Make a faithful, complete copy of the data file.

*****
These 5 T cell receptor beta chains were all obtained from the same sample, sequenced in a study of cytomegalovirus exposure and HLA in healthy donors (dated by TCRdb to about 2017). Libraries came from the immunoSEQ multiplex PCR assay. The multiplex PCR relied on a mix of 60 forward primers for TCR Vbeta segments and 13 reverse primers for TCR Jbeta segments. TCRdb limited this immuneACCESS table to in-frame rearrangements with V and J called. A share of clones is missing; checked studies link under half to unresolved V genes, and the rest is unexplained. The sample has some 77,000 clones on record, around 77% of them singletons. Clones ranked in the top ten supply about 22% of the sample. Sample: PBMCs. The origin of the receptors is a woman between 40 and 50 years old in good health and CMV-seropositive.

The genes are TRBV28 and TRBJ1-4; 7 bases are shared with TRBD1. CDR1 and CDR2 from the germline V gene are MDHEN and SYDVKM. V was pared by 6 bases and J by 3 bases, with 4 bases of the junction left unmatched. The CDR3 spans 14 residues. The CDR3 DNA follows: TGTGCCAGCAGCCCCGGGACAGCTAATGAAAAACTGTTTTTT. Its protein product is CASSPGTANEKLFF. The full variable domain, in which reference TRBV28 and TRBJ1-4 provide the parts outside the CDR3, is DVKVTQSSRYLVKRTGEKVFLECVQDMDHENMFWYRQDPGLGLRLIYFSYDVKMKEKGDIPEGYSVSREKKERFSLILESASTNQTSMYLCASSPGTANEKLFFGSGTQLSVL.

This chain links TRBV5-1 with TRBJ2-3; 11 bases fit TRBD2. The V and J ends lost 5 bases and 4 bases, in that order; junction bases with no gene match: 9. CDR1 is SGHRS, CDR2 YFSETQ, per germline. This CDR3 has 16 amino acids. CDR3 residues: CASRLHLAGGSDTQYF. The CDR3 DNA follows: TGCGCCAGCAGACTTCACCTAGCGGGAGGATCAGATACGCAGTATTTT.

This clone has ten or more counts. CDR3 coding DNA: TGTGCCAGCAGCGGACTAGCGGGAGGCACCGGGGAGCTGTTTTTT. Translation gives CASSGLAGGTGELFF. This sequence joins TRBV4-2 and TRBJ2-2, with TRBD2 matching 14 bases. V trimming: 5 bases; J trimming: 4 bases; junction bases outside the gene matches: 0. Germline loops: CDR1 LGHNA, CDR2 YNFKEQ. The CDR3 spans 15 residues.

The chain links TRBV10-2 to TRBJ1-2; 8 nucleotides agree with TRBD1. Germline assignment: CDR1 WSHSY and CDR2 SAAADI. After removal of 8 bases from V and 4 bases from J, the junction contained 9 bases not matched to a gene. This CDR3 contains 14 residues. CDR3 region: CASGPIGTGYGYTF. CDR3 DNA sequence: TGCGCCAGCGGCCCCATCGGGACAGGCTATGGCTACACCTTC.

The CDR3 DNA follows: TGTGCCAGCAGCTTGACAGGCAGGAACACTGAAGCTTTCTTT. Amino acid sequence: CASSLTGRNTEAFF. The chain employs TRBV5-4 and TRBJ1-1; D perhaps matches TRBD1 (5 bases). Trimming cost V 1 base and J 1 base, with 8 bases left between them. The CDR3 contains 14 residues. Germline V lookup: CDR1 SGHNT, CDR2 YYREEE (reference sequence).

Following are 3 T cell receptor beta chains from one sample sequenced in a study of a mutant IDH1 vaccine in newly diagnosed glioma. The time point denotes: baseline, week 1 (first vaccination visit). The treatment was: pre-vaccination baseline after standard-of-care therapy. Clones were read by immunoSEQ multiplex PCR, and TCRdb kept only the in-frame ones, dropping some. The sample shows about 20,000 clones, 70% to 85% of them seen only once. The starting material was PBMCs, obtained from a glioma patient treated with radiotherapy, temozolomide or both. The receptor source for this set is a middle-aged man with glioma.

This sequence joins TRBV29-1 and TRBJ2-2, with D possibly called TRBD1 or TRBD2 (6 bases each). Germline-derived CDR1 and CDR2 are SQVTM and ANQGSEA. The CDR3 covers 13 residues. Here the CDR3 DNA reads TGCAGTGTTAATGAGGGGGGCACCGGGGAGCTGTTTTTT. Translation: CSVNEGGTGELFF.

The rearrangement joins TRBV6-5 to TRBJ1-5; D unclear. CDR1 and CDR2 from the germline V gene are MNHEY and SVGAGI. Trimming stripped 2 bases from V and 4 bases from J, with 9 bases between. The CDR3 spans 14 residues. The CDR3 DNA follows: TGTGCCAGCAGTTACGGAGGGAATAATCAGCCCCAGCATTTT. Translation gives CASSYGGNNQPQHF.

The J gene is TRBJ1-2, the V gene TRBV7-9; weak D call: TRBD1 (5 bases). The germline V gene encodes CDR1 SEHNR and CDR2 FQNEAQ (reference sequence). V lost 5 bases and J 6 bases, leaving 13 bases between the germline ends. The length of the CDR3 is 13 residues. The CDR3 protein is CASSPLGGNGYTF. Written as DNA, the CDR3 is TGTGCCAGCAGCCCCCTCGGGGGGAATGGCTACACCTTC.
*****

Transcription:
These 5 T cell receptor beta chains were all obtained from the same sample, sequenced in a study of cytomegalovirus exposure and HLA in healthy donors (dated by TCRdb to about 2017). Libraries came from the immunoSEQ multiplex PCR assay. The multiplex PCR relied on a mix of 60 forward primers for TCR Vbeta segments and 13 reverse primers for TCR Jbeta segments. TCRdb limited this immuneACCESS table to in-frame rearrangements with V and J called. A share of clones is missing; checked studies link under half to unresolved V genes, and the rest is unexplained. The sample has some 77,000 clones on record, around 77% of them singletons. Clones ranked in the top ten supply about 22% of the sample. Sample: PBMCs. The origin of the receptors is a woman between 40 and 50 years old in good health and CMV-seropositive.

The genes are TRBV28 and TRBJ1-4; 7 bases are shared with TRBD1. CDR1 and CDR2 from the germline V gene are MDHEN and SYDVKM. V was pared by 6 bases and J by 3 bases, with 4 bases of the junction left unmatched. The CDR3 spans 14 residues. The CDR3 DNA follows: TGTGCCAGCAGCCCCGGGACAGCTAATGAAAAACTGTTTTTT. Its protein product is CASSPGTANEKLFF. The full variable domain, in which reference TRBV28 and TRBJ1-4 provide the parts outside the CDR3, is DVKVTQSSRYLVKRTGEKVFLECVQDMDHENMFWYRQDPGLGLRLIYFSYDVKMKEKGDIPEGYSVSREKKERFSLILESASTNQTSMYLCASSPGTANEKLFFGSGTQLSVL.

This chain links TRBV5-1 with TRBJ2-3; 11 bases fit TRBD2. The V and J ends lost 5 bases and 4 bases, in that order; junction bases with no gene match: 9. CDR1 is SGHRS, CDR2 YFSETQ, per germline. This CDR3 has 16 amino acids. CDR3 residues: CASRLHLAGGSDTQYF. The CDR3 DNA follows: TGCGCCAGCAGACTTCACCTAGCGGGAGGATCAGATACGCAGTATTTT.

This clone has ten or more counts. CDR3 coding DNA: TGTGCCAGCAGCGGACTAGCGGGAGGCACCGGGGAGCTGTTTTTT. Translation gives CASSGLAGGTGELFF. This sequence joins TRBV4-2 and TRBJ2-2, with TRBD2 matching 14 bases. V trimming: 5 bases; J trimming: 4 bases; junction bases outside the gene matches: 0. Germline loops: CDR1 LGHNA, CDR2 YNFKEQ. The CDR3 spans 15 residues.

The chain links TRBV10-2 to TRBJ1-2; 8 nucleotides agree with TRBD1. Germline assignment: CDR1 WSHSY and CDR2 SAAADI. After removal of 8 bases from V and 4 bases from J, the junction contained 9 bases not matched to a gene. This CDR3 contains 14 residues. CDR3 region: CASGPIGTGYGYTF. CDR3 DNA sequence: TGCGCCAGCGGCCCCATCGGGACAGGCTATGGCTACACCTTC.

The CDR3 DNA follows: TGTGCCAGCAGCTTGACAGGCAGGAACACTGAAGCTTTCTTT. Amino acid sequence: CASSLTGRNTEAFF. The chain employs TRBV5-4 and TRBJ1-1; D perhaps matches TRBD1 (5 bases). Trimming cost V 1 base and J 1 base, with 8 bases left between them. The CDR3 contains 14 residues. Germline V lookup: CDR1 SGHNT, CDR2 YYREEE (reference sequence).

Following are 3 T cell receptor beta chains from one sample sequenced in a study of a mutant IDH1 vaccine in newly diagnosed glioma. The time point denotes: baseline, week 1 (first vaccination visit). The treatment was: pre-vaccination baseline after standard-of-care therapy. Clones were read by immunoSEQ multiplex PCR, and TCRdb kept only the in-frame ones, dropping some. The sample shows about 20,000 clones, 70% to 85% of them seen only once. The starting material was PBMCs, obtained from a glioma patient treated with radiotherapy, temozolomide or both. The receptor source for this set is a middle-aged man with glioma.

This sequence joins TRBV29-1 and TRBJ2-2, with D possibly called TRBD1 or TRBD2 (6 bases each). Germline-derived CDR1 and CDR2 are SQVTM and ANQGSEA. The CDR3 covers 13 residues. Here the CDR3 DNA reads TGCAGTGTTAATGAGGGGGGCACCGGGGAGCTGTTTTTT. Translation: CSVNEGGTGELFF.

The rearrangement joins TRBV6-5 to TRBJ1-5; D unclear. CDR1 and CDR2 from the germline V gene are MNHEY and SVGAGI. Trimming stripped 2 bases from V and 4 bases from J, with 9 bases between. The CDR3 spans 14 residues. The CDR3 DNA follows: TGTGCCAGCAGTTACGGAGGGAATAATCAGCCCCAGCATTTT. Translation gives CASSYGGNNQPQHF.

The J gene is TRBJ1-2, the V gene TRBV7-9; weak D call: TRBD1 (5 bases). The germline V gene encodes CDR1 SEHNR and CDR2 FQNEAQ (reference sequence). V lost 5 bases and J 6 bases, leaving 13 bases between the germline ends. The length of the CDR3 is 13 residues. The CDR3 protein is CASSPLGGNGYTF. Written as DNA, the CDR3 is TGTGCCAGCAGCCCCCTCGGGGGGAATGGCTACACCTTC.